• Jephthah’s vow was not a rash vow.
  • The vow was made in the power of the Spirit of Yahweh (Judges 11:29-30; the phrases are all connected by a series of “ands”).
  • The vow is thus to be taken as a prophetic judgment by an empowered judge of Israel (Judges 3:10; 6:34; etc.; Numbers 11:24-29).
  • Vow-taking in general seems appropriate (Genesis 28:18-22; 31:11-13; 1 Samuel 1:11).
  • Vow-taking before battle seems appropriate (Numbers 21:1-3).
  • Jephthah was a man of faith (Judges 11:9, 11, 21, 27, 29; 1 Samuel 12:11; Hebrews 11:32).
  • Jephthah was not a rash man, as seen in his negotiations (Judges 11:7-10; 12-28).
  • Jephthah knew the law (Judges 11:12-27 and Numbers 20-21).
  • Jephthah went on to serve as a judge for six more years despite the vow (Judges 12:7).
  • The vow implies tabernacle service, not human sacrifice.
  • The vow does seem to envisage a human coming “to meet” Jephthah from his “doors.”
  • Human sacrifice was forbidden (Genesis 22; Leviticus 18:21; 20:2-5; Deuteronomy 12:31; 18:10).
  • There is no other indication of human sacrifice in Israel prior to the reigns of Ahaz and Manasseh (2 Kings 16:3; 21:6) and those are offered to idols, not Yahweh.
  • Priests and public opinion wouldn’t have allowed literal sacrifice, especially after two months of public mourning in which to put a stop to it (1 Samuel 14:24, 43-45).
  • The essence of the vow was for the person to be “to Yahweh” (Leviticus 27:2 and Judges 11:31)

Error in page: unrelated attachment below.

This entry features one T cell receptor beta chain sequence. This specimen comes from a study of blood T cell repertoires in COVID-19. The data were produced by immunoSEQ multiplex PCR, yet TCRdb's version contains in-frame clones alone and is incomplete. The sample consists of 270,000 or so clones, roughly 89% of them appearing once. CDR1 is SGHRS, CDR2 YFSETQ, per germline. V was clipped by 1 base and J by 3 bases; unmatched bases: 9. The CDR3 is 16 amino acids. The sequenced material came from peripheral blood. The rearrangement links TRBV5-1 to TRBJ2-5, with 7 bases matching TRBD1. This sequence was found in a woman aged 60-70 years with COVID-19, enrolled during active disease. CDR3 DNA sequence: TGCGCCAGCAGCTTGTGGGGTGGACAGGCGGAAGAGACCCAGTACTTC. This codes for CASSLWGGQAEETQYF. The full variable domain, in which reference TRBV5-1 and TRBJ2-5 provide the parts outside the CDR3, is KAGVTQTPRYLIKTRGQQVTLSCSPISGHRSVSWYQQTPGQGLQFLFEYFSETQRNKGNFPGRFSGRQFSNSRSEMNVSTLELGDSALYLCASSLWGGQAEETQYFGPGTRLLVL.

• “I will offer up as a burnt offering” could as easily be translated as “I will send up as something sent up,” that is, up to the tabernacle.
  • People were “vowed” to tabernacle service (Numbers 8:14-19; Leviticus 27:1-8; possibly Judges 21:20-24; 1 Samuel 1:11; 2 Samuel 15:8; Psalm 116:14-18).
  • People were vowed to the tabernacle parallel to animal offerings. The description of people vowed to the tabernacle in Leviticus 27:1-8 is precisely parallel to the description of animals vowed as offerings in Leviticus 27:9-13.
  • The bringing of Samuel to the tabernacle is paralleled with the offering of bulls (1 Samuel 1:24-28).
  • The firstborn of Israel—animal and human—belonged to God (Exodus 13:11-15), which meant sacrifice for animals, but religious service for humans (Exodus 24:5; Numbers 8:13-18).
  • The firstborn of Israel were replaced by the Levites with their perpetual tabernacle service (Numbers 8:13-18) and sacrificial terminology (“wave offering”) could be applied metaphorically to the Levites.
  • Women “served” at the tabernacle as consecrated virgins. Exodus 38:8 speaks of women who served at the tabernacle.